How Much Is Too Much?

I’m one of those people who loves bonus content.

In movies, I love deleted scenes, director’s cuts, and making-of extras.

In books, I love deleted scenes and world-building content. I love reading author blogs and listening to podcasts where writers talk about their processes; how they created their characters, where they got inspiration for their fictional countries/societies, how they grappled with technology issues, etc.

In Anne Bishop’s Black Jewels Series, the author/publisher begins each book with a list of the jewels and a social hierarchy. In Seanan McGuire’s October Daye Series, the author/publisher includes a pronunciation guide at the beginning of the books.

Ever since I was in middle school (and first read the Black Jewels series) I’ve wanted to do something like that for my future books.

So, here’s the thing…

I’m a discovery writer, I write a lot of things that get cut out of the final drafts of my novels.

I’ve got a bunch of world-building artifacts (lists, letters, and video transcripts) that I’d like to share with you, my wonderful perspective readers, but I’m not sure if you’d like it. Rather, I think you’ll like it but I don’t want to bash you over the head with it.

The Slaughter Chronicles are set in modern times, mainly in the United States. So you won’t need a dictionary or dramatis personae. However…

I’ve created a fictional “private security” company that kills people who’ve turned into supernatural monsters. There’s a BIG BOSS that rules over everything, there are department heads, there are support staff. There are annual reviews. There are budget meetings. There are Christmas parties. Company Christmas party short stories are coming.

All of these things, while they have come out of my head and I love them, are not part of the main story arc of the series.

Pulling Teeth and Other Stories of the Slaughter Chronicles is a collection of adventures and mishaps that my protagonist, Regina Slaughter, finds herself in before the events of Havoc’s Moon (book one). In this collection you get a glimpse of Regina’s life between ages 9 and 13. In Havoc’s Moon we jump to a more adult version of Regina. She has never been to one of these company Christmas parties and she probably never will (since she’s, you know, a werewolf).

Right now, I’m toying with 3 options:

1: Put everything in the books and hope for the best.

With this option you get all the content in one tidy package but I run the risk of presenting you with stuff that will bog you down and make you not want to read my book or give you stuff you will skip over. I do not want to do either of those things.

2: Put all my extras here on my website in a special section devoted to The Slaughter Chronicles.

This way you can use my website as a reference when you need to and you can get on with your reading in peace.

3: Ration it out and put one or two pieces of bonus content relevant to that particular part of the story at the beginning of each book.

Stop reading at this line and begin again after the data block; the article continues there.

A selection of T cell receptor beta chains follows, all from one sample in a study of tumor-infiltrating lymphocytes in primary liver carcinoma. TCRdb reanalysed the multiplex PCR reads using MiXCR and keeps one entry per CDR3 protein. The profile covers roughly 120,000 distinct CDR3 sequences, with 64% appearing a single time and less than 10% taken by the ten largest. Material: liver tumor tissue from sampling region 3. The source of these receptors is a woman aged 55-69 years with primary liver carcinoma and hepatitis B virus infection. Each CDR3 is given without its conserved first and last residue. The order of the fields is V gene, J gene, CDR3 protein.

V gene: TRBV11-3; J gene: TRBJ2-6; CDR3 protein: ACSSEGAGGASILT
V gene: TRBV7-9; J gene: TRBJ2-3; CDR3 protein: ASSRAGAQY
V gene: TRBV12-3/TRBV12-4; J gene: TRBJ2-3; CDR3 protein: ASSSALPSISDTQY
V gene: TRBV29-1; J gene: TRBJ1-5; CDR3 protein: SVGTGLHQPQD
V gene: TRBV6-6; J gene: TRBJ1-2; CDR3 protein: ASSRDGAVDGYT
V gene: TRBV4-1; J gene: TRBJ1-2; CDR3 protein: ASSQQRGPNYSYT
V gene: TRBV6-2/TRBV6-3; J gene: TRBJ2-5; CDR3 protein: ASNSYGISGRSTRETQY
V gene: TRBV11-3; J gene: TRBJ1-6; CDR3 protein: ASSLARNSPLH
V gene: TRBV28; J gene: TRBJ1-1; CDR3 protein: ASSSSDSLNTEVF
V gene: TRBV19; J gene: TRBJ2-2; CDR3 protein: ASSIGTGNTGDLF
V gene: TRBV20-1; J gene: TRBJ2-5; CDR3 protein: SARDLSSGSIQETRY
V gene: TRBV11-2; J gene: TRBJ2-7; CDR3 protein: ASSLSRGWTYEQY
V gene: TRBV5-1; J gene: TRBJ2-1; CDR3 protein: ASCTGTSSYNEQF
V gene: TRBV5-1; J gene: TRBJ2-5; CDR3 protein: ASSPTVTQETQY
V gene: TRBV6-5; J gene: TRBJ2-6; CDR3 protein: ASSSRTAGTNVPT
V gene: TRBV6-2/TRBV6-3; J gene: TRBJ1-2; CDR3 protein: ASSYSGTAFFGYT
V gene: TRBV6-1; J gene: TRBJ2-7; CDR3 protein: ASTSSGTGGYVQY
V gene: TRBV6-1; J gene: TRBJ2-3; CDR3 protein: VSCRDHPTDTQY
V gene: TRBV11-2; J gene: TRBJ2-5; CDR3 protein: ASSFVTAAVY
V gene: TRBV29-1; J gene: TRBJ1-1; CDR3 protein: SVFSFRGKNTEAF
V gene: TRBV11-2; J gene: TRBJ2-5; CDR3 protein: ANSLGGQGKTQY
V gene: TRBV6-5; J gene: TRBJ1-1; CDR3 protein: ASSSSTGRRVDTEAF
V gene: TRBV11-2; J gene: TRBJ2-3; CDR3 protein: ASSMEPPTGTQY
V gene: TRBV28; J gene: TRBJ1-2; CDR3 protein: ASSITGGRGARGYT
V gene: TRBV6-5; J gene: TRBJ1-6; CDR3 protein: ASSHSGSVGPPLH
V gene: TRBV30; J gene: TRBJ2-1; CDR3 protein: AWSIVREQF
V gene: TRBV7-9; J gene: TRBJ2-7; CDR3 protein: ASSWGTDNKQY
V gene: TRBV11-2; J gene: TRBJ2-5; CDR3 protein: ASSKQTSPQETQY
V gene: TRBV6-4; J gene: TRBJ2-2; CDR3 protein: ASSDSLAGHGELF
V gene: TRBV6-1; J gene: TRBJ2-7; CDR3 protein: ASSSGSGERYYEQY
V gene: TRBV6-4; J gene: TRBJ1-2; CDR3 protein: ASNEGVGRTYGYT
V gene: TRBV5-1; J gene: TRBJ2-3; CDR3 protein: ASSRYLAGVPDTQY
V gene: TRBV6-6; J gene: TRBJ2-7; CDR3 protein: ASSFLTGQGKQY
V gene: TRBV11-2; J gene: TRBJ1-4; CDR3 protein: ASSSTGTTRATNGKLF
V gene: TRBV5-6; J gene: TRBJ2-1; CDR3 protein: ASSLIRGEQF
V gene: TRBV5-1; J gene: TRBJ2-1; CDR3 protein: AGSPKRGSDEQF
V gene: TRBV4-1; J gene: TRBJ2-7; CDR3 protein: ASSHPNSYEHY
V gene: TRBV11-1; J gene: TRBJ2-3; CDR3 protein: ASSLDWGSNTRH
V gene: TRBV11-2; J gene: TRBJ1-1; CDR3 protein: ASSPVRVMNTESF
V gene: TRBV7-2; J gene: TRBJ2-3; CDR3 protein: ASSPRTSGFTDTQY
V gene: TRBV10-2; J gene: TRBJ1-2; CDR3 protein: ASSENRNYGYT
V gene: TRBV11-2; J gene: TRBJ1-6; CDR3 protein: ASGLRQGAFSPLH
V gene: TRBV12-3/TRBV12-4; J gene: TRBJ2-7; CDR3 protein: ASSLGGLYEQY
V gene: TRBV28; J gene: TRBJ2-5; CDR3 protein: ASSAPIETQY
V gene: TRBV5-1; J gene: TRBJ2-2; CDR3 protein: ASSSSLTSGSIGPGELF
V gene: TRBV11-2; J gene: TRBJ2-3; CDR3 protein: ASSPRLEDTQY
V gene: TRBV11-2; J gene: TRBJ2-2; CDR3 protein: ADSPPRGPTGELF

Right now, at 9 p.m. on a Sunday, as I write this, I’m leaning toward a combination of 2 and 3. I want to have a place where everything is collected and neatly organized in one place but I also want to have fun little artifacts in my books.

Do you like extra, bonus content? Do you care about world-building? Let me know in the comments.

Research Road Trip: Queen Whilamena State Park

(I’ve edited and re-published this post from last year because I wanted to add more pictures and remember a fun road trip while I am sheltering in place. I hope all of you who read this are safe and healthy and I wish nothing but the best for you during these difficult times. I love you all!)

Last Summer (as I write this) I drove down to Mena, Arkansas with the intention of hiking in the morning at Queen Whilamena State Park and driving around in the afternoon exploring the teeny-tiny towns surrounding the state park.

The drive down was really pleasant. But then it started raining. Thankfully, by the time I got to the Queen Whilamena Lodge and Restaurant the rain had stopped BUT there was fog EVERYWHERE!

I had not checked the weather on my phone. I didn’t even think about the possibility of anything but clear skies and humid air (Summer in Arkansas, y’all). But that is not what I got.

There was a fleeting moment where my heart sank and I thought, “I drove all this way and now I have to go home…”

But then I took another look at the fog, which was literally getting thicker by the minute and I thought, “HOLY SHIT THIS IS PERFECT WEATHER FOR A HORROR NOVEL!”

I mean look at that! That’s amazing!

If I’d gone on a “normal” day I’d have hiked, got some nice pictures of trees and buildings, and gone home with nice things to think about but this–the fog, the rain–gave my setting character. Or my setting looked at me and said, “Acknowledge that I am a force of nature!” while slapping me in the face.

And there was this really nifty fungus on the trail that was all glistening and fleshy. I almost walked face first into a MASSIVE spider webs trying to photograph it.

A new beginning to Havoc’s Moon bloomed in my mind. I got to make rough stage blocking for an action scene and took pictures of this one specific outcropping from multiple angles for reference later. I was so inspired IT WASN’T EVEN FUNNY!

So the moral of this story here is think about what your setting is like in bad weather. You never know what will happen. But also, it’s important to visit, if you can, where your book is set because you’ll get to think about concrete details you may not have considered from your chair at your writing desk.

And I learned that my main character’s favorite food is not pizza like I thought it was, but fried green beans.

You never know what’s going to happen when you go out on location.

Good luck and happy writing!